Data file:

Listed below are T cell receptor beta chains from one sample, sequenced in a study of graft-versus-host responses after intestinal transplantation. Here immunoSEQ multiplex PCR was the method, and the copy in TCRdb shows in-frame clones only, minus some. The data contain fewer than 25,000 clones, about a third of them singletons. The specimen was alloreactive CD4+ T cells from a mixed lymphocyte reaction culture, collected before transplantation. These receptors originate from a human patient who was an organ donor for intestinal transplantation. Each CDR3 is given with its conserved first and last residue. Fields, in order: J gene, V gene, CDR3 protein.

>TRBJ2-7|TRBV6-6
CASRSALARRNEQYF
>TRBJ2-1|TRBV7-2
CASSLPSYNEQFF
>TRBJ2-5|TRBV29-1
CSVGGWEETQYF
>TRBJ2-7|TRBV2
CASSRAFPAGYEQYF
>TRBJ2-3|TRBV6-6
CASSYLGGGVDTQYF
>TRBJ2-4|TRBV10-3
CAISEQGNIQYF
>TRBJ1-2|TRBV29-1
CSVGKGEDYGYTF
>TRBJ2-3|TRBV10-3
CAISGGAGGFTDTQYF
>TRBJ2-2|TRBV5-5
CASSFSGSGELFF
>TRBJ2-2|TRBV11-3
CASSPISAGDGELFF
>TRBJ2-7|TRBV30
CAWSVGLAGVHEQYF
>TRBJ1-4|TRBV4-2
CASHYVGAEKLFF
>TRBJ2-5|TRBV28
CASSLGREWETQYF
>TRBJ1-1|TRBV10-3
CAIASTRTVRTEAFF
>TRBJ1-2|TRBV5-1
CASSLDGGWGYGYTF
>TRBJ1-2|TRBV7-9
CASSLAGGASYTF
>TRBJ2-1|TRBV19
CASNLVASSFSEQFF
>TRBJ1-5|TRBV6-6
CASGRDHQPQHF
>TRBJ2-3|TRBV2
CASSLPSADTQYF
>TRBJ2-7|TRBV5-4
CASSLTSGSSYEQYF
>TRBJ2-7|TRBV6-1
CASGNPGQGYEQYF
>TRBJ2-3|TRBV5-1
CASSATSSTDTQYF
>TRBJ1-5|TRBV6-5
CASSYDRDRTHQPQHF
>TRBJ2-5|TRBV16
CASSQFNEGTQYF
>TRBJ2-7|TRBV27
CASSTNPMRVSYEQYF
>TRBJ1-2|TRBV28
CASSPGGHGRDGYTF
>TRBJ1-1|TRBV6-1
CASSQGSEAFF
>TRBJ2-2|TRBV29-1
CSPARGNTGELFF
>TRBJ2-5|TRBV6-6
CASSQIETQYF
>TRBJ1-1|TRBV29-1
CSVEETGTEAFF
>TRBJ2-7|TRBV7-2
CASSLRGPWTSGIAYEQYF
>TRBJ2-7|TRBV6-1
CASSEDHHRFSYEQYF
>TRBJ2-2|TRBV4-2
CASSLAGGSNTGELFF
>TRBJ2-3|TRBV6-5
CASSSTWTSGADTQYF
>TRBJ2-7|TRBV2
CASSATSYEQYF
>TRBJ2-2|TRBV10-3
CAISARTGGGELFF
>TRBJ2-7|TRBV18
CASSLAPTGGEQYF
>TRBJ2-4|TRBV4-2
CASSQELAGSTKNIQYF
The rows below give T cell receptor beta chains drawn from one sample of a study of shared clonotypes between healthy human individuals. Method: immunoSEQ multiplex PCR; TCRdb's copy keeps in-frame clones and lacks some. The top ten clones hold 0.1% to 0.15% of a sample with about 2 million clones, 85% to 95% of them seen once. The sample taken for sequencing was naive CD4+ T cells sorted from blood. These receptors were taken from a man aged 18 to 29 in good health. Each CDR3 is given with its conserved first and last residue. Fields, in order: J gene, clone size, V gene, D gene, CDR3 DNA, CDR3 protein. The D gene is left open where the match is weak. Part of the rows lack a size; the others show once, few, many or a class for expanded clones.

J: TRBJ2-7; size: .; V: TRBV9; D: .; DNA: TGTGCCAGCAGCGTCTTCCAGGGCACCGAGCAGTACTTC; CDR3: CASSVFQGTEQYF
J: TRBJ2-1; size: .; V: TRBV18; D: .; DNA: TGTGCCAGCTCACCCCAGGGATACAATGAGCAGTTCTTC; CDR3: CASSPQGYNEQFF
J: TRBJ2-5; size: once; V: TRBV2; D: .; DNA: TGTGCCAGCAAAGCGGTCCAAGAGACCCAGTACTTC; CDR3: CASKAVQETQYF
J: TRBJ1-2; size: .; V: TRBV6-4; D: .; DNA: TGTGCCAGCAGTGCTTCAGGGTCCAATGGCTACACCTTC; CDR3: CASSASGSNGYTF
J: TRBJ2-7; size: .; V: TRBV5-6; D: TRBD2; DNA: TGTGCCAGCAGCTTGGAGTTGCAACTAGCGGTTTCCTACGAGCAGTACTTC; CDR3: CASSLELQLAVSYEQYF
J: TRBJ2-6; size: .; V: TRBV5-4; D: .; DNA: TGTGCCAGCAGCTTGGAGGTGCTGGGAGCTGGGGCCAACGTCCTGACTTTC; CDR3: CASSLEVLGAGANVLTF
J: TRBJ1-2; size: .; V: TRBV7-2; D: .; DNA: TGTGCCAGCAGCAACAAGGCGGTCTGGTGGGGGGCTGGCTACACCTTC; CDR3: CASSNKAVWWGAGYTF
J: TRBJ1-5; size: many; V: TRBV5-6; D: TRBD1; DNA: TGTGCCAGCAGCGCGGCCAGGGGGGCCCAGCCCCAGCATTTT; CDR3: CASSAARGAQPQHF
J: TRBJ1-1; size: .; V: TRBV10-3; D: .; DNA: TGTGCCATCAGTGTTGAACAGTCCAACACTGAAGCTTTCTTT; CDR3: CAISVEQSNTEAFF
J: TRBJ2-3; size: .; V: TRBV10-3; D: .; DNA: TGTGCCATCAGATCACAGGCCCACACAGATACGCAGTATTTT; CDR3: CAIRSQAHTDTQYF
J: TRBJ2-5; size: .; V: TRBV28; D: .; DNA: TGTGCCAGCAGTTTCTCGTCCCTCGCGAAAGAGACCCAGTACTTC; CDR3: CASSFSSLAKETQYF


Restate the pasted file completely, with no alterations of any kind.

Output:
Listed below are T cell receptor beta chains from one sample, sequenced in a study of graft-versus-host responses after intestinal transplantation. Here immunoSEQ multiplex PCR was the method, and the copy in TCRdb shows in-frame clones only, minus some. The data contain fewer than 25,000 clones, about a third of them singletons. The specimen was alloreactive CD4+ T cells from a mixed lymphocyte reaction culture, collected before transplantation. These receptors originate from a human patient who was an organ donor for intestinal transplantation. Each CDR3 is given with its conserved first and last residue. Fields, in order: J gene, V gene, CDR3 protein.

>TRBJ2-7|TRBV6-6
CASRSALARRNEQYF
>TRBJ2-1|TRBV7-2
CASSLPSYNEQFF
>TRBJ2-5|TRBV29-1
CSVGGWEETQYF
>TRBJ2-7|TRBV2
CASSRAFPAGYEQYF
>TRBJ2-3|TRBV6-6
CASSYLGGGVDTQYF
>TRBJ2-4|TRBV10-3
CAISEQGNIQYF
>TRBJ1-2|TRBV29-1
CSVGKGEDYGYTF
>TRBJ2-3|TRBV10-3
CAISGGAGGFTDTQYF
>TRBJ2-2|TRBV5-5
CASSFSGSGELFF
>TRBJ2-2|TRBV11-3
CASSPISAGDGELFF
>TRBJ2-7|TRBV30
CAWSVGLAGVHEQYF
>TRBJ1-4|TRBV4-2
CASHYVGAEKLFF
>TRBJ2-5|TRBV28
CASSLGREWETQYF
>TRBJ1-1|TRBV10-3
CAIASTRTVRTEAFF
>TRBJ1-2|TRBV5-1
CASSLDGGWGYGYTF
>TRBJ1-2|TRBV7-9
CASSLAGGASYTF
>TRBJ2-1|TRBV19
CASNLVASSFSEQFF
>TRBJ1-5|TRBV6-6
CASGRDHQPQHF
>TRBJ2-3|TRBV2
CASSLPSADTQYF
>TRBJ2-7|TRBV5-4
CASSLTSGSSYEQYF
>TRBJ2-7|TRBV6-1
CASGNPGQGYEQYF
>TRBJ2-3|TRBV5-1
CASSATSSTDTQYF
>TRBJ1-5|TRBV6-5
CASSYDRDRTHQPQHF
>TRBJ2-5|TRBV16
CASSQFNEGTQYF
>TRBJ2-7|TRBV27
CASSTNPMRVSYEQYF
>TRBJ1-2|TRBV28
CASSPGGHGRDGYTF
>TRBJ1-1|TRBV6-1
CASSQGSEAFF
>TRBJ2-2|TRBV29-1
CSPARGNTGELFF
>TRBJ2-5|TRBV6-6
CASSQIETQYF
>TRBJ1-1|TRBV29-1
CSVEETGTEAFF
>TRBJ2-7|TRBV7-2
CASSLRGPWTSGIAYEQYF
>TRBJ2-7|TRBV6-1
CASSEDHHRFSYEQYF
>TRBJ2-2|TRBV4-2
CASSLAGGSNTGELFF
>TRBJ2-3|TRBV6-5
CASSSTWTSGADTQYF
>TRBJ2-7|TRBV2
CASSATSYEQYF
>TRBJ2-2|TRBV10-3
CAISARTGGGELFF
>TRBJ2-7|TRBV18
CASSLAPTGGEQYF
>TRBJ2-4|TRBV4-2
CASSQELAGSTKNIQYF
The rows below give T cell receptor beta chains drawn from one sample of a study of shared clonotypes between healthy human individuals. Method: immunoSEQ multiplex PCR; TCRdb's copy keeps in-frame clones and lacks some. The top ten clones hold 0.1% to 0.15% of a sample with about 2 million clones, 85% to 95% of them seen once. The sample taken for sequencing was naive CD4+ T cells sorted from blood. These receptors were taken from a man aged 18 to 29 in good health. Each CDR3 is given with its conserved first and last residue. Fields, in order: J gene, clone size, V gene, D gene, CDR3 DNA, CDR3 protein. The D gene is left open where the match is weak. Part of the rows lack a size; the others show once, few, many or a class for expanded clones.

J: TRBJ2-7; size: .; V: TRBV9; D: .; DNA: TGTGCCAGCAGCGTCTTCCAGGGCACCGAGCAGTACTTC; CDR3: CASSVFQGTEQYF
J: TRBJ2-1; size: .; V: TRBV18; D: .; DNA: TGTGCCAGCTCACCCCAGGGATACAATGAGCAGTTCTTC; CDR3: CASSPQGYNEQFF
J: TRBJ2-5; size: once; V: TRBV2; D: .; DNA: TGTGCCAGCAAAGCGGTCCAAGAGACCCAGTACTTC; CDR3: CASKAVQETQYF
J: TRBJ1-2; size: .; V: TRBV6-4; D: .; DNA: TGTGCCAGCAGTGCTTCAGGGTCCAATGGCTACACCTTC; CDR3: CASSASGSNGYTF
J: TRBJ2-7; size: .; V: TRBV5-6; D: TRBD2; DNA: TGTGCCAGCAGCTTGGAGTTGCAACTAGCGGTTTCCTACGAGCAGTACTTC; CDR3: CASSLELQLAVSYEQYF
J: TRBJ2-6; size: .; V: TRBV5-4; D: .; DNA: TGTGCCAGCAGCTTGGAGGTGCTGGGAGCTGGGGCCAACGTCCTGACTTTC; CDR3: CASSLEVLGAGANVLTF
J: TRBJ1-2; size: .; V: TRBV7-2; D: .; DNA: TGTGCCAGCAGCAACAAGGCGGTCTGGTGGGGGGCTGGCTACACCTTC; CDR3: CASSNKAVWWGAGYTF
J: TRBJ1-5; size: many; V: TRBV5-6; D: TRBD1; DNA: TGTGCCAGCAGCGCGGCCAGGGGGGCCCAGCCCCAGCATTTT; CDR3: CASSAARGAQPQHF
J: TRBJ1-1; size: .; V: TRBV10-3; D: .; DNA: TGTGCCATCAGTGTTGAACAGTCCAACACTGAAGCTTTCTTT; CDR3: CAISVEQSNTEAFF
J: TRBJ2-3; size: .; V: TRBV10-3; D: .; DNA: TGTGCCATCAGATCACAGGCCCACACAGATACGCAGTATTTT; CDR3: CAIRSQAHTDTQYF
J: TRBJ2-5; size: .; V: TRBV28; D: .; DNA: TGTGCCAGCAGTTTCTCGTCCCTCGCGAAAGAGACCCAGTACTTC; CDR3: CASSFSSLAKETQYF